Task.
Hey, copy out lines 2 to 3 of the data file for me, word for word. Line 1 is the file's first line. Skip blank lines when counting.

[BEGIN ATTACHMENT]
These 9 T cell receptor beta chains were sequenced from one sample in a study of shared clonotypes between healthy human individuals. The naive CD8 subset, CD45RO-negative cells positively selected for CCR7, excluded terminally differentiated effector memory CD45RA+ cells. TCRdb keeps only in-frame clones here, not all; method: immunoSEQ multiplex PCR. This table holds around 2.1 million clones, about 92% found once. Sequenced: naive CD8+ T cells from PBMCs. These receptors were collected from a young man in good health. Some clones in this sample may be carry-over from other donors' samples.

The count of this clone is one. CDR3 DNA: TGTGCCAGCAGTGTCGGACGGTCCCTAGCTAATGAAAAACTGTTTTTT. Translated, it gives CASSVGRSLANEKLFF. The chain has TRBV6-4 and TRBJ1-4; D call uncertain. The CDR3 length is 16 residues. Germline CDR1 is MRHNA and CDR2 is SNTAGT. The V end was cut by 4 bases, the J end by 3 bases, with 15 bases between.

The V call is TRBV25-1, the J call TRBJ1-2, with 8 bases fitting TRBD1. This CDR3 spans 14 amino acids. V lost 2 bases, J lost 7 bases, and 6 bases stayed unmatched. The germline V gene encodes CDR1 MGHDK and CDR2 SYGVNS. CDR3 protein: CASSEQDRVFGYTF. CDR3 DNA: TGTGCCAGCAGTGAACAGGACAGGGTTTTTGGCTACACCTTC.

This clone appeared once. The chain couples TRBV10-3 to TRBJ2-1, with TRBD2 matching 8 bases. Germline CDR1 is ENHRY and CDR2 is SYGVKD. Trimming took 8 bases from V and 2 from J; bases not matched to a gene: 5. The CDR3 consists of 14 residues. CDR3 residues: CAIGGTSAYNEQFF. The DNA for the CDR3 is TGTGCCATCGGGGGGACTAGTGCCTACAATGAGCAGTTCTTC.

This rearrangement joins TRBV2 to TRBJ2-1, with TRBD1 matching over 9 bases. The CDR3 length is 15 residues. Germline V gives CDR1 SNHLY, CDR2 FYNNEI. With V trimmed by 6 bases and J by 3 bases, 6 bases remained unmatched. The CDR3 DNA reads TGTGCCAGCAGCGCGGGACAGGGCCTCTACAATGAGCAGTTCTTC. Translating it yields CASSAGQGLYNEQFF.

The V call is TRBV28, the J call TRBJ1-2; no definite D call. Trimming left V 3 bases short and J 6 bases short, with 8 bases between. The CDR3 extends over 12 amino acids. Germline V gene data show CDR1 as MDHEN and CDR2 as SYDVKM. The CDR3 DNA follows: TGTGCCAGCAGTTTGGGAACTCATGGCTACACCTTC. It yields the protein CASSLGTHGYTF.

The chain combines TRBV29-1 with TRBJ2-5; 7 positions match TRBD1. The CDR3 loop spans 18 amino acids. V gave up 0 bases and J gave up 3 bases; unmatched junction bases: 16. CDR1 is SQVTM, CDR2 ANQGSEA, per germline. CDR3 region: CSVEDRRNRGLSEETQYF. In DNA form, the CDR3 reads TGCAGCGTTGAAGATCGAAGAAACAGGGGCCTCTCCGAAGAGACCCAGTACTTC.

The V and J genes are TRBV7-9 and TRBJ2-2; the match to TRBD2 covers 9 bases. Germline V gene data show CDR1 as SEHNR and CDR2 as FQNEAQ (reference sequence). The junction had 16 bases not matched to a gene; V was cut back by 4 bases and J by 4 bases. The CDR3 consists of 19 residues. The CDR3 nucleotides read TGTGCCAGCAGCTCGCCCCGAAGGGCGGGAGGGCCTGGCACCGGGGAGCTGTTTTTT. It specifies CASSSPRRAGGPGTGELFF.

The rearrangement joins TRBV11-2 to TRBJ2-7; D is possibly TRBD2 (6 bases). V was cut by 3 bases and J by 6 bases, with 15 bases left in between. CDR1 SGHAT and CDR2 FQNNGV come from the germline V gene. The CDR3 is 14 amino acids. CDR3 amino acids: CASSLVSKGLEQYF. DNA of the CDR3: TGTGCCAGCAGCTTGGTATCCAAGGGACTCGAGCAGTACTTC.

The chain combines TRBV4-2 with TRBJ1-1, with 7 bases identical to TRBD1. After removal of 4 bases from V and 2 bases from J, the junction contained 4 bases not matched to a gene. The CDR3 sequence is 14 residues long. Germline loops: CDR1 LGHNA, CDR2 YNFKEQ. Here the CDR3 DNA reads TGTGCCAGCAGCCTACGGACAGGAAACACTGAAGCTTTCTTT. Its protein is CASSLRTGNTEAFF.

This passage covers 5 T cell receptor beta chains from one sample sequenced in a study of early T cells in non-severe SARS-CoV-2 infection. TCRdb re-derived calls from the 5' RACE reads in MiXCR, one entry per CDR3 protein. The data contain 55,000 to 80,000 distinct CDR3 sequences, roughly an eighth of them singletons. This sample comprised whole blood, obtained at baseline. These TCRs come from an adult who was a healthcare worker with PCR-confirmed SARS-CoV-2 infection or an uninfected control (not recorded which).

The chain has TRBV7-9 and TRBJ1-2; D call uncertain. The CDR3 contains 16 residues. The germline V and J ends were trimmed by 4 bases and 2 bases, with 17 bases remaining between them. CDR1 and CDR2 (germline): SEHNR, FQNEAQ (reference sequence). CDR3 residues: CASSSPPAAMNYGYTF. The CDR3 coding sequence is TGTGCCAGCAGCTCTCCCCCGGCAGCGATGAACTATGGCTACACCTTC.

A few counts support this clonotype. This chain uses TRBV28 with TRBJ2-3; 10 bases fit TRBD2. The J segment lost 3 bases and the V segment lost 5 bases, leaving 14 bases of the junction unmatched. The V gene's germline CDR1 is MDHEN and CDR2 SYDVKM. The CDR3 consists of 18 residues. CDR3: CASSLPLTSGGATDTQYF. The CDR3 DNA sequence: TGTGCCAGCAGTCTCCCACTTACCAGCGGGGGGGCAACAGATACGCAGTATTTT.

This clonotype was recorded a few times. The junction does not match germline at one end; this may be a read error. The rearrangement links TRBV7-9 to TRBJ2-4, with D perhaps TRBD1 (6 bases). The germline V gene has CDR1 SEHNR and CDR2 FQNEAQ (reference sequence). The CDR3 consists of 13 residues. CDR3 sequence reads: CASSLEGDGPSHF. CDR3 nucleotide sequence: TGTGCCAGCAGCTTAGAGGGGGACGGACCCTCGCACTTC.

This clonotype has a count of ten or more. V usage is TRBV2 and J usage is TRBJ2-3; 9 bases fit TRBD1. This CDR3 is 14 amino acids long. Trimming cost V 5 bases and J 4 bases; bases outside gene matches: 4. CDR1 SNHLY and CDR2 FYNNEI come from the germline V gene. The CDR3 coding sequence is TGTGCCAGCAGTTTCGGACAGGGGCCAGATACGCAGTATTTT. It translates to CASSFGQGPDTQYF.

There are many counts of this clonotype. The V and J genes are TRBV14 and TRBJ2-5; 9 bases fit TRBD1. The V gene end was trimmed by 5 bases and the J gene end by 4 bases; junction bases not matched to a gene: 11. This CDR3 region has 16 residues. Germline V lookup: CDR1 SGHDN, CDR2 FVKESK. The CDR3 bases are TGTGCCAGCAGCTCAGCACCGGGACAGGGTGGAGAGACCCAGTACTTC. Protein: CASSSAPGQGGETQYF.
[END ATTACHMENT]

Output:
The count of this clone is one. CDR3 DNA: TGTGCCAGCAGTGTCGGACGGTCCCTAGCTAATGAAAAACTGTTTTTT. Translated, it gives CASSVGRSLANEKLFF. The chain has TRBV6-4 and TRBJ1-4; D call uncertain. The CDR3 length is 16 residues. Germline CDR1 is MRHNA and CDR2 is SNTAGT. The V end was cut by 4 bases, the J end by 3 bases, with 15 bases between.

The V call is TRBV25-1, the J call TRBJ1-2, with 8 bases fitting TRBD1. This CDR3 spans 14 amino acids. V lost 2 bases, J lost 7 bases, and 6 bases stayed unmatched. The germline V gene encodes CDR1 MGHDK and CDR2 SYGVNS. CDR3 protein: CASSEQDRVFGYTF. CDR3 DNA: TGTGCCAGCAGTGAACAGGACAGGGTTTTTGGCTACACCTTC.